Algeria (From Colonial Mud)


Troops pass through the city and get lost in the desert. Algiers is on fire; there are scorching winds and sandstorms. The desert is evidently mad! Everything is bright red and howling, but the philosophers have their boots on and are sorting something out. I write about the war from a cool bath, perhaps the only Frenchman who still uses eau de toilette in the evening. Sometimes the water changes colour; I’ve had rose water, rainbow water, piss water. The colour of the water reflects the changing fortunes of a war which will inevitably be turned into a musical when the rebels take the city; a psychedelic musical, with Berber drums, if the Sufis have their way. There is a heap of sand in my hair, and Ingrid Bergman still wants to kiss me, but she’s in the wrong movie, the wrong country, and often confuses Humphrey Bogart with Albert Camus. Not that I’m either. The Sufis want me to write about the war from a cosmic perspective; but I can only write from the perspective of cigarettes. I cough – is it the sand or the cigs? Who knows? – but the soldiers bring back a carton of unfiltered Camels from the desert. That’s about as cosmic as it gets for me.




The smokes are refreshing but my lungs are clogged with sand. I offer a Camel to the Sheikh, a sun of the desert, a sun around whose radiance the Sufis orbit. Right now they’re practicing a victory zikr around him, while he scouts the kitchen for an ashtray. He inhales the cigarette and all of France trembles; it rains on the Champs-Élysées. Suddenly, the Sheikh inflates like a shiny, red balloon, rises above the Bedouin tents and minarets, then hovers over colonial government buildings until he’s spotted by French anti-aircraft artillery. They take a few pot shots at him, but totally miss, despite his ursine belly; an easy target, you’d think. Fortunately, a little boy appears in woolly socks, pulls out a blow pipe and shoots a dart right into the heart of the floating Sheikh, who pops loudly, and drops as rainbow water all over the burning city. Meanwhile, back in France, the Seine bursts its banks and carries off the Eiffel Tower as a gift for Grace Kelly. De Gaulle can do nothing but ask for her advice. She totally hates Ingrid Bergman.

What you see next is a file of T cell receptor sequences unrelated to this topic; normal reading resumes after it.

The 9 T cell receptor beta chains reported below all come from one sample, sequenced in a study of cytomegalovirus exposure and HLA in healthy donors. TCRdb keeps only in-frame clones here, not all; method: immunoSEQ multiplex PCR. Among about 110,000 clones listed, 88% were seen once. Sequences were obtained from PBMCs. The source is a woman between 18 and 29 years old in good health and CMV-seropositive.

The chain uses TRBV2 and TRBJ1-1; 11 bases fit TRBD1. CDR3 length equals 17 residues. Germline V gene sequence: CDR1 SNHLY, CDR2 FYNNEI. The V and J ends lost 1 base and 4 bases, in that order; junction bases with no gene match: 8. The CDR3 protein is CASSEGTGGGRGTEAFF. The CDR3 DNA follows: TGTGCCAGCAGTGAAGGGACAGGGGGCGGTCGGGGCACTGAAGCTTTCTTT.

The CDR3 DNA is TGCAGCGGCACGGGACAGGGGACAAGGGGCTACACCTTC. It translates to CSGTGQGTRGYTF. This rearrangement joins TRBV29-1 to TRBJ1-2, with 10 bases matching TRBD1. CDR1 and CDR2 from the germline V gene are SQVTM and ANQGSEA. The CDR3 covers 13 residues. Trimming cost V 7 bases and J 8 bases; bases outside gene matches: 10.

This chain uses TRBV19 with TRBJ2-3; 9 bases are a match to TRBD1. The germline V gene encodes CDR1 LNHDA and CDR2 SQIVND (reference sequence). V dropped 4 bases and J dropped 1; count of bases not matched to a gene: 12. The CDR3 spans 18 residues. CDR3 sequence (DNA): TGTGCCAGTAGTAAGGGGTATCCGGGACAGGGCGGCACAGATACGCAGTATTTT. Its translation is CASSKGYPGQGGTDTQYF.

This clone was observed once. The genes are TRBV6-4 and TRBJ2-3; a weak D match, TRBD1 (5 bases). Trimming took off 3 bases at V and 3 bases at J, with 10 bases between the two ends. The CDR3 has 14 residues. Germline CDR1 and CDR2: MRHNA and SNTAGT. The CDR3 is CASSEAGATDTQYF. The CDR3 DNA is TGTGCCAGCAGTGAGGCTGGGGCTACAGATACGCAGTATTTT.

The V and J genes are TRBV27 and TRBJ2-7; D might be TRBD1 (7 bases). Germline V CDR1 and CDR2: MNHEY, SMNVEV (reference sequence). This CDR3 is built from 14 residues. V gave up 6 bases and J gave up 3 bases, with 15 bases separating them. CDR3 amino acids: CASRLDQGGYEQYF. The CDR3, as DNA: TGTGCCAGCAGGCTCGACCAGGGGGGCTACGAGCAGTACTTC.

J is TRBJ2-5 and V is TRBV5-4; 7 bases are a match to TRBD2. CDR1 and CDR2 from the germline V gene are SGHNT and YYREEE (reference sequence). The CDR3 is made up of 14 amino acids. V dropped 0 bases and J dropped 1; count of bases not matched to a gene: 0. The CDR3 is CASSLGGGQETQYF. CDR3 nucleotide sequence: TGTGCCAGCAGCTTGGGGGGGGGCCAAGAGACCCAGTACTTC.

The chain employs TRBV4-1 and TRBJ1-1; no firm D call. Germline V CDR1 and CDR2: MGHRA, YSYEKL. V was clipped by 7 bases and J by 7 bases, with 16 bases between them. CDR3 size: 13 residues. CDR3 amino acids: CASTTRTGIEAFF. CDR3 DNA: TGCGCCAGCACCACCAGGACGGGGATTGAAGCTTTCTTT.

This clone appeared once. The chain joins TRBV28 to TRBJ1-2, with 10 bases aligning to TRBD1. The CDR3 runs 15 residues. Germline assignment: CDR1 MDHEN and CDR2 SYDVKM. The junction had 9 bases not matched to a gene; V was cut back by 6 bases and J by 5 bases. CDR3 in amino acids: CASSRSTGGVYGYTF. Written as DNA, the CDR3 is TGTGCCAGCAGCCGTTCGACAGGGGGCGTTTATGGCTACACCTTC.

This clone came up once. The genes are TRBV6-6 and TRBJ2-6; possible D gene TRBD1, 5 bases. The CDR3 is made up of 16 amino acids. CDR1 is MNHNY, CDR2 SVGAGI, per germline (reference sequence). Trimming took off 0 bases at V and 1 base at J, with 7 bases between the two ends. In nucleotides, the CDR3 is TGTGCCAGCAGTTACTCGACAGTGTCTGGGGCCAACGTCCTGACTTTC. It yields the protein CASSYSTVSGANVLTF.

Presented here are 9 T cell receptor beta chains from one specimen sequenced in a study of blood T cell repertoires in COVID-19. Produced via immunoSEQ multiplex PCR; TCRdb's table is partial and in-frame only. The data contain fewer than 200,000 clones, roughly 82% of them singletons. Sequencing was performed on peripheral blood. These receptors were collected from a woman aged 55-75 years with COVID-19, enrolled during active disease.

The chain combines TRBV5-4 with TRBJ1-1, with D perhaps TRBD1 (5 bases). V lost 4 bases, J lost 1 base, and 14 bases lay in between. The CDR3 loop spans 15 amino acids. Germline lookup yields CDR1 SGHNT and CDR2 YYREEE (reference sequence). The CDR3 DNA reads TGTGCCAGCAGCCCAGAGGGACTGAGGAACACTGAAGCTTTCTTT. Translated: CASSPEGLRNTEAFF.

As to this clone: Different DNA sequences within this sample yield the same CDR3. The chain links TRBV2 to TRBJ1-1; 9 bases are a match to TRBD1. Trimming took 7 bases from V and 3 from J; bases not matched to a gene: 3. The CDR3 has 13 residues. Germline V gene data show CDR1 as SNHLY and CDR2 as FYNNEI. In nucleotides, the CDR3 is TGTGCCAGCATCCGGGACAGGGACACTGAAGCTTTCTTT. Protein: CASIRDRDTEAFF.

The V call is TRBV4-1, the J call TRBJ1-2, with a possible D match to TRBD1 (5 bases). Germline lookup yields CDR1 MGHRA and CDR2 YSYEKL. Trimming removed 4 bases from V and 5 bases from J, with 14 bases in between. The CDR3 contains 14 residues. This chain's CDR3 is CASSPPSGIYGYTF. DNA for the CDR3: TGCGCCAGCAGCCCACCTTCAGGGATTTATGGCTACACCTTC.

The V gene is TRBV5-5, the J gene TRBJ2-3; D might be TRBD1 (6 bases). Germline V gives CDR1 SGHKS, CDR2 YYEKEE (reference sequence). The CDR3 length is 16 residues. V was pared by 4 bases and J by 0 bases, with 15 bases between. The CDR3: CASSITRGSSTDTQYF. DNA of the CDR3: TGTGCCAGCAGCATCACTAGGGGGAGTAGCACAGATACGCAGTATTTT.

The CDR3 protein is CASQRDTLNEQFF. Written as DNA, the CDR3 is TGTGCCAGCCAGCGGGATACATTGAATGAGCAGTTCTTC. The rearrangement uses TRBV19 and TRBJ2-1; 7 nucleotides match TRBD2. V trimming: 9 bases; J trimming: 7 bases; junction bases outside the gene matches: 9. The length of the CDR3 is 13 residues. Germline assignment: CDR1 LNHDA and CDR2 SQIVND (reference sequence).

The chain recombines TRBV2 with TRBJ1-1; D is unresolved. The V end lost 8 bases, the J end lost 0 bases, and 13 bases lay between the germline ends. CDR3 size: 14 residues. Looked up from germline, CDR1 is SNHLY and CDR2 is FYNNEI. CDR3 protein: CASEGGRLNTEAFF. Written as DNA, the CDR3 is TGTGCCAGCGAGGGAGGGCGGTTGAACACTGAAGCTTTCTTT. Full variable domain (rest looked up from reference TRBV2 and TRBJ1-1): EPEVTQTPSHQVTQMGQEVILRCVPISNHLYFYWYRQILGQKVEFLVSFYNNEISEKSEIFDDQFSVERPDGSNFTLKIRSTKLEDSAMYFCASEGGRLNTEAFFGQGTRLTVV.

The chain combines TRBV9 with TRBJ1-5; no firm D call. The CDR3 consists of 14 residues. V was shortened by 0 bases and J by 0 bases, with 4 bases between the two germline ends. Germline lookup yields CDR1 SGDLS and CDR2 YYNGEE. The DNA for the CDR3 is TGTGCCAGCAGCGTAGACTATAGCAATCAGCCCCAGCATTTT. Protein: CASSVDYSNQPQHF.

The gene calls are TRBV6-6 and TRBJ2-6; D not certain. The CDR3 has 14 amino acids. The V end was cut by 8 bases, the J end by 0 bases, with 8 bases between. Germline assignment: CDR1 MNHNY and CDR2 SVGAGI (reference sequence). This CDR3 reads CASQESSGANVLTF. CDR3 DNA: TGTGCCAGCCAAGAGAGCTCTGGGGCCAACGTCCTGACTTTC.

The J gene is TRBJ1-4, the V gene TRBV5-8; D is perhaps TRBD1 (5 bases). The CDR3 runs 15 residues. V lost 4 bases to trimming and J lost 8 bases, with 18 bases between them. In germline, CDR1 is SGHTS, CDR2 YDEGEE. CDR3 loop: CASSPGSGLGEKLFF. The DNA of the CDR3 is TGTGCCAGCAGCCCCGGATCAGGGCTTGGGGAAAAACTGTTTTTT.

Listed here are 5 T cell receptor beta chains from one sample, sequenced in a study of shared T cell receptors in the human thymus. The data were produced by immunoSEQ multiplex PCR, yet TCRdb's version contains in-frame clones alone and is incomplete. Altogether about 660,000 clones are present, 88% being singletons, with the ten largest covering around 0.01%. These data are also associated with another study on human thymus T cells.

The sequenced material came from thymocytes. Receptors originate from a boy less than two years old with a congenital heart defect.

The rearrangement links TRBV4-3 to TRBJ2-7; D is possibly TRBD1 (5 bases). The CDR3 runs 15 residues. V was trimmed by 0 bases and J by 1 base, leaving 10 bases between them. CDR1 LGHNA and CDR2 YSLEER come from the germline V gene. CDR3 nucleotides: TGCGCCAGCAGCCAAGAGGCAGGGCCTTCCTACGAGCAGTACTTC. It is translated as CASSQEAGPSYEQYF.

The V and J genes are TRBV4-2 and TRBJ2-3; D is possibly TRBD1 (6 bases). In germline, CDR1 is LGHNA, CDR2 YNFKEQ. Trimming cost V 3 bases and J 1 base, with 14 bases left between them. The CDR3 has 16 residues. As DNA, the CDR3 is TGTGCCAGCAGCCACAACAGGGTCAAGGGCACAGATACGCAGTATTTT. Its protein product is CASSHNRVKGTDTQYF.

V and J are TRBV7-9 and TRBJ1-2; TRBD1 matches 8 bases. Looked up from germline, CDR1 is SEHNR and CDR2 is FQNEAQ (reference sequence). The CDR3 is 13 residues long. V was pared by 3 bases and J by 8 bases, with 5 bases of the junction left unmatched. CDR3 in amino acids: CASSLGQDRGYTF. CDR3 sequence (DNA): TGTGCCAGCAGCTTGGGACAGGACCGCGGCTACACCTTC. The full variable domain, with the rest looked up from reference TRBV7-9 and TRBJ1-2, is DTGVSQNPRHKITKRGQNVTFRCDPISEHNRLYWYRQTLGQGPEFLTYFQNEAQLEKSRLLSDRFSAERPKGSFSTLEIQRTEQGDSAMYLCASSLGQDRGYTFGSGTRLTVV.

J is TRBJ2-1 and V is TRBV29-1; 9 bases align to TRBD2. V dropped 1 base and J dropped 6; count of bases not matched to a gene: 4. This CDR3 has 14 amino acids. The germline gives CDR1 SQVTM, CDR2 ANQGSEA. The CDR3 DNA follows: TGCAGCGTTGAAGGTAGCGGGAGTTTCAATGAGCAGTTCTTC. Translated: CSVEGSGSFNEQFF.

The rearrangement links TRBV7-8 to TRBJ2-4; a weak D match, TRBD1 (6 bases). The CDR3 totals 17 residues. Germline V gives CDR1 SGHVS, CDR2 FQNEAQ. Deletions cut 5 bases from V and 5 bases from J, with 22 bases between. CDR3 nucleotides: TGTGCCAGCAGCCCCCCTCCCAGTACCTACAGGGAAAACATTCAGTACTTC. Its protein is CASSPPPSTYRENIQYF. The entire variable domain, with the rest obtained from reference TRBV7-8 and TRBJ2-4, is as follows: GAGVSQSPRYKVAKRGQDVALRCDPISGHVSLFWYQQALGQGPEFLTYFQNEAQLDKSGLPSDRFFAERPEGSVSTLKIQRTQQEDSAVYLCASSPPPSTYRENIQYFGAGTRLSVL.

Now the esteemed Academy Award winning actresses are boxing for Euros in the desert. The winner will determine the outcome of the Algerian War. I’m trying to write a blow-by-blow account of the fight for Le Monde, but keep getting distracted by wandering legionnaires, who shimmer in and out like mystic camel trains carrying rubies, spice, and unfiltered cigarettes. Ingrid’s trainer thinks she can finish Grace in the twelfth, which is entirely possible, given the size of her hands, and Grace’s notorious glass jaw. To be honest, though, I’m no longer interested in the outcome; I’ve discovered a caché of eau de parfum in an ancient city, under centuries of sand, a treasure which will give General de Gaulle unlimited power, and win me the Legion of Honour, if I can unite the Sufis and French Foreign Legion in an unholy aromatic entente.


Stephen Nelson






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